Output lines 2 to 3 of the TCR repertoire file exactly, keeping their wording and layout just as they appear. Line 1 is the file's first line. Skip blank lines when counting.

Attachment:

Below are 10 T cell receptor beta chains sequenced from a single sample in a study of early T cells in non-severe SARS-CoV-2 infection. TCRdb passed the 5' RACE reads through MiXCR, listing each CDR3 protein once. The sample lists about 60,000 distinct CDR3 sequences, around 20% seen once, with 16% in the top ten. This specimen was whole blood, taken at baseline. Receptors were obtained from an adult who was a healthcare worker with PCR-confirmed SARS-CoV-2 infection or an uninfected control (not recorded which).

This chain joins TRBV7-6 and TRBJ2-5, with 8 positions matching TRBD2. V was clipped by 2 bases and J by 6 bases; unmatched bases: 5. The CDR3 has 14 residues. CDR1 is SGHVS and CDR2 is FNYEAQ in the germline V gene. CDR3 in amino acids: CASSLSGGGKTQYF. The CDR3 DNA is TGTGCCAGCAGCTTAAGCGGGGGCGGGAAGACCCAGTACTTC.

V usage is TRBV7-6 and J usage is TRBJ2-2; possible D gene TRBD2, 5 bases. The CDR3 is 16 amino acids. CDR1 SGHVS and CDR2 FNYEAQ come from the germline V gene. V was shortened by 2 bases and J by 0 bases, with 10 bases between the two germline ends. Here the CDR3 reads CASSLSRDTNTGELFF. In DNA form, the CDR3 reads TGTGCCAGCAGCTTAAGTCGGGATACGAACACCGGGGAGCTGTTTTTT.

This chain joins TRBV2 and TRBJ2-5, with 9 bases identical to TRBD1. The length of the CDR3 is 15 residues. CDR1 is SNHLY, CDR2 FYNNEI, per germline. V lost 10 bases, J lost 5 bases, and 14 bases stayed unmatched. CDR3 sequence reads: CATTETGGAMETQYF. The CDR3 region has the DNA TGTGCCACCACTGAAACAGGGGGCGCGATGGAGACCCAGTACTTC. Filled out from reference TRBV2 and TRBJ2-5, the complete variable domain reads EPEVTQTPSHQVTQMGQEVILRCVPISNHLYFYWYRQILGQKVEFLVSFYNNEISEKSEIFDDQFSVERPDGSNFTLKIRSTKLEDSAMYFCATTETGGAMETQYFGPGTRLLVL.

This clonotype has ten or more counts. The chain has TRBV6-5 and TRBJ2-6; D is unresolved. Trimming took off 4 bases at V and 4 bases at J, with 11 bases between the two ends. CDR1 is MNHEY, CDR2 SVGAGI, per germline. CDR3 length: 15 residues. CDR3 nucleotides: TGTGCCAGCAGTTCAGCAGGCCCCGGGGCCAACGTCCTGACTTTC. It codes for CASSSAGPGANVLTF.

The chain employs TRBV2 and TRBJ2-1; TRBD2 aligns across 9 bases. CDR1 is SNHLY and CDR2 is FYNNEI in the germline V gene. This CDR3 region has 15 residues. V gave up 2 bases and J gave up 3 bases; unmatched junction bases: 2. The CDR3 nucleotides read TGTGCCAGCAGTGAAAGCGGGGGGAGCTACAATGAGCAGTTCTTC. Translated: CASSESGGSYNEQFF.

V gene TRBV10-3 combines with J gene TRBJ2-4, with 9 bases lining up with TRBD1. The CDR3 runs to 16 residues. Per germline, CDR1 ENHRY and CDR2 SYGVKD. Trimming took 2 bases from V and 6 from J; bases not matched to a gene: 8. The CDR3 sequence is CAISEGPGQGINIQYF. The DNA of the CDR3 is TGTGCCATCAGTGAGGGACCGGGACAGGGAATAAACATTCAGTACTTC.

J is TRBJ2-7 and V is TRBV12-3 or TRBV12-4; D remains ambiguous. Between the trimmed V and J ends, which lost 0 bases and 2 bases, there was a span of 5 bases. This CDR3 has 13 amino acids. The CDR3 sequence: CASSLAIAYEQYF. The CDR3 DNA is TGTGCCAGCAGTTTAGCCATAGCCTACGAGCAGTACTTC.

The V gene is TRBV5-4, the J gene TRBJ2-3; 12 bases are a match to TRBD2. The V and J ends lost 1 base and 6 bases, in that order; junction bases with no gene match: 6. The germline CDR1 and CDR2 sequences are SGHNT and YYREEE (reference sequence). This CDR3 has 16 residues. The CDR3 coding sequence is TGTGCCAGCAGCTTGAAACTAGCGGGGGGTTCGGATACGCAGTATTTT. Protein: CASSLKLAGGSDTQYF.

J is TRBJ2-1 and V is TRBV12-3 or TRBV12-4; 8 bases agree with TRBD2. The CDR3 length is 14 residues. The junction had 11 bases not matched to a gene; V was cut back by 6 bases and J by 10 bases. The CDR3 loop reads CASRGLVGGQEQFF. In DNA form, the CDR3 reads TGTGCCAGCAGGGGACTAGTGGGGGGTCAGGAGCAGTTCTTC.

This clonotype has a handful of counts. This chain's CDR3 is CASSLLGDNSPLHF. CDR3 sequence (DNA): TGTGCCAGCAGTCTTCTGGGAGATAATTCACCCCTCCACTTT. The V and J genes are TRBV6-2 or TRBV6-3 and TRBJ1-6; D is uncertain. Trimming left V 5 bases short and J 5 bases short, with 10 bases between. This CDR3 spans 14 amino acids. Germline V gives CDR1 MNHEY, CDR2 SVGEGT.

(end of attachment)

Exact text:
This chain joins TRBV7-6 and TRBJ2-5, with 8 positions matching TRBD2. V was clipped by 2 bases and J by 6 bases; unmatched bases: 5. The CDR3 has 14 residues. CDR1 is SGHVS and CDR2 is FNYEAQ in the germline V gene. CDR3 in amino acids: CASSLSGGGKTQYF. The CDR3 DNA is TGTGCCAGCAGCTTAAGCGGGGGCGGGAAGACCCAGTACTTC.

V usage is TRBV7-6 and J usage is TRBJ2-2; possible D gene TRBD2, 5 bases. The CDR3 is 16 amino acids. CDR1 SGHVS and CDR2 FNYEAQ come from the germline V gene. V was shortened by 2 bases and J by 0 bases, with 10 bases between the two germline ends. Here the CDR3 reads CASSLSRDTNTGELFF. In DNA form, the CDR3 reads TGTGCCAGCAGCTTAAGTCGGGATACGAACACCGGGGAGCTGTTTTTT.